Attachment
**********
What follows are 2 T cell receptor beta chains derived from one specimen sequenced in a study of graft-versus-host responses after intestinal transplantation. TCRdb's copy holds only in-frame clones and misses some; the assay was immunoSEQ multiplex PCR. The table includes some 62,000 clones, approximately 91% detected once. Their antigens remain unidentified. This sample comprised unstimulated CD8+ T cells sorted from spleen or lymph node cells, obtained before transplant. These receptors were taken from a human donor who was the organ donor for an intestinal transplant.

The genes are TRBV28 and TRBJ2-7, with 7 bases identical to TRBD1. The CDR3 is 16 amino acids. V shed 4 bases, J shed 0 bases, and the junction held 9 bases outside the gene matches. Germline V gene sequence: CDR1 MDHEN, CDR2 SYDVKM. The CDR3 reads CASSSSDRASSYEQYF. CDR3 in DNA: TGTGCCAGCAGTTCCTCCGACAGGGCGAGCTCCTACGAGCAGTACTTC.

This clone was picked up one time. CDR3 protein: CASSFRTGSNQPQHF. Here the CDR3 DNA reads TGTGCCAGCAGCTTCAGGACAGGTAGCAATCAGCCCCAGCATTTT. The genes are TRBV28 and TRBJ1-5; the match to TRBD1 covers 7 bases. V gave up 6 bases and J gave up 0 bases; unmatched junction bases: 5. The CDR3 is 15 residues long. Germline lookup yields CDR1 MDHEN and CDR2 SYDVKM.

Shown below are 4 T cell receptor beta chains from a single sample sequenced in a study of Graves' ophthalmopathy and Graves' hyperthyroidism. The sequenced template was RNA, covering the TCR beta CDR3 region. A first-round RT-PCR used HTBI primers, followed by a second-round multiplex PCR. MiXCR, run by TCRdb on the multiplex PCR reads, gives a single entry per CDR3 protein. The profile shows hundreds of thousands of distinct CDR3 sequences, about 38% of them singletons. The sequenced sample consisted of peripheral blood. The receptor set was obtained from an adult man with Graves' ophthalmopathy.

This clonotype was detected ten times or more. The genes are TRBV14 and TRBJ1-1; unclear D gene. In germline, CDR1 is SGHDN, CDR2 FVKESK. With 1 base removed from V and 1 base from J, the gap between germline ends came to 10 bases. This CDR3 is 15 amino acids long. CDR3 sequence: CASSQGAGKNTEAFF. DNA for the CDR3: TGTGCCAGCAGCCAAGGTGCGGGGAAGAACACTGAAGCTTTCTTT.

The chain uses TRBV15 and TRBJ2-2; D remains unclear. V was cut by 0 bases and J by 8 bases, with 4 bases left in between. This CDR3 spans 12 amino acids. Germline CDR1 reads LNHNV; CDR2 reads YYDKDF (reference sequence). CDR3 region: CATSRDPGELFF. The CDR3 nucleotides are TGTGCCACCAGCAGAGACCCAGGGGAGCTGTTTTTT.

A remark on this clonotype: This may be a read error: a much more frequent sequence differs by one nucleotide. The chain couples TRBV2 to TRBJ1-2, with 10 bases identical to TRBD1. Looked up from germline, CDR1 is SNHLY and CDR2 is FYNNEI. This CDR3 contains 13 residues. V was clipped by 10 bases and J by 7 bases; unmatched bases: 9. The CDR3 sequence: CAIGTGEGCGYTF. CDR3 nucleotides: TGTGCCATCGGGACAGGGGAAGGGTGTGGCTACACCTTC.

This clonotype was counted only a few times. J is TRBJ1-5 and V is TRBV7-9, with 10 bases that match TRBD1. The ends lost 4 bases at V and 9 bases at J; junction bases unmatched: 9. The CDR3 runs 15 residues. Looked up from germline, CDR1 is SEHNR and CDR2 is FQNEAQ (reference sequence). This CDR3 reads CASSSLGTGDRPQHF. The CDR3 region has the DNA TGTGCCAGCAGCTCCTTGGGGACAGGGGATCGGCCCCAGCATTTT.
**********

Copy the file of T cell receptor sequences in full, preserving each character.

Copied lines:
What follows are 2 T cell receptor beta chains derived from one specimen sequenced in a study of graft-versus-host responses after intestinal transplantation. TCRdb's copy holds only in-frame clones and misses some; the assay was immunoSEQ multiplex PCR. The table includes some 62,000 clones, approximately 91% detected once. Their antigens remain unidentified. This sample comprised unstimulated CD8+ T cells sorted from spleen or lymph node cells, obtained before transplant. These receptors were taken from a human donor who was the organ donor for an intestinal transplant.

The genes are TRBV28 and TRBJ2-7, with 7 bases identical to TRBD1. The CDR3 is 16 amino acids. V shed 4 bases, J shed 0 bases, and the junction held 9 bases outside the gene matches. Germline V gene sequence: CDR1 MDHEN, CDR2 SYDVKM. The CDR3 reads CASSSSDRASSYEQYF. CDR3 in DNA: TGTGCCAGCAGTTCCTCCGACAGGGCGAGCTCCTACGAGCAGTACTTC.

This clone was picked up one time. CDR3 protein: CASSFRTGSNQPQHF. Here the CDR3 DNA reads TGTGCCAGCAGCTTCAGGACAGGTAGCAATCAGCCCCAGCATTTT. The genes are TRBV28 and TRBJ1-5; the match to TRBD1 covers 7 bases. V gave up 6 bases and J gave up 0 bases; unmatched junction bases: 5. The CDR3 is 15 residues long. Germline lookup yields CDR1 MDHEN and CDR2 SYDVKM.

Shown below are 4 T cell receptor beta chains from a single sample sequenced in a study of Graves' ophthalmopathy and Graves' hyperthyroidism. The sequenced template was RNA, covering the TCR beta CDR3 region. A first-round RT-PCR used HTBI primers, followed by a second-round multiplex PCR. MiXCR, run by TCRdb on the multiplex PCR reads, gives a single entry per CDR3 protein. The profile shows hundreds of thousands of distinct CDR3 sequences, about 38% of them singletons. The sequenced sample consisted of peripheral blood. The receptor set was obtained from an adult man with Graves' ophthalmopathy.

This clonotype was detected ten times or more. The genes are TRBV14 and TRBJ1-1; unclear D gene. In germline, CDR1 is SGHDN, CDR2 FVKESK. With 1 base removed from V and 1 base from J, the gap between germline ends came to 10 bases. This CDR3 is 15 amino acids long. CDR3 sequence: CASSQGAGKNTEAFF. DNA for the CDR3: TGTGCCAGCAGCCAAGGTGCGGGGAAGAACACTGAAGCTTTCTTT.

The chain uses TRBV15 and TRBJ2-2; D remains unclear. V was cut by 0 bases and J by 8 bases, with 4 bases left in between. This CDR3 spans 12 amino acids. Germline CDR1 reads LNHNV; CDR2 reads YYDKDF (reference sequence). CDR3 region: CATSRDPGELFF. The CDR3 nucleotides are TGTGCCACCAGCAGAGACCCAGGGGAGCTGTTTTTT.

A remark on this clonotype: This may be a read error: a much more frequent sequence differs by one nucleotide. The chain couples TRBV2 to TRBJ1-2, with 10 bases identical to TRBD1. Looked up from germline, CDR1 is SNHLY and CDR2 is FYNNEI. This CDR3 contains 13 residues. V was clipped by 10 bases and J by 7 bases; unmatched bases: 9. The CDR3 sequence: CAIGTGEGCGYTF. CDR3 nucleotides: TGTGCCATCGGGACAGGGGAAGGGTGTGGCTACACCTTC.

This clonotype was counted only a few times. J is TRBJ1-5 and V is TRBV7-9, with 10 bases that match TRBD1. The ends lost 4 bases at V and 9 bases at J; junction bases unmatched: 9. The CDR3 runs 15 residues. Looked up from germline, CDR1 is SEHNR and CDR2 is FQNEAQ (reference sequence). This CDR3 reads CASSSLGTGDRPQHF. The CDR3 region has the DNA TGTGCCAGCAGCTCCTTGGGGACAGGGGATCGGCCCCAGCATTTT.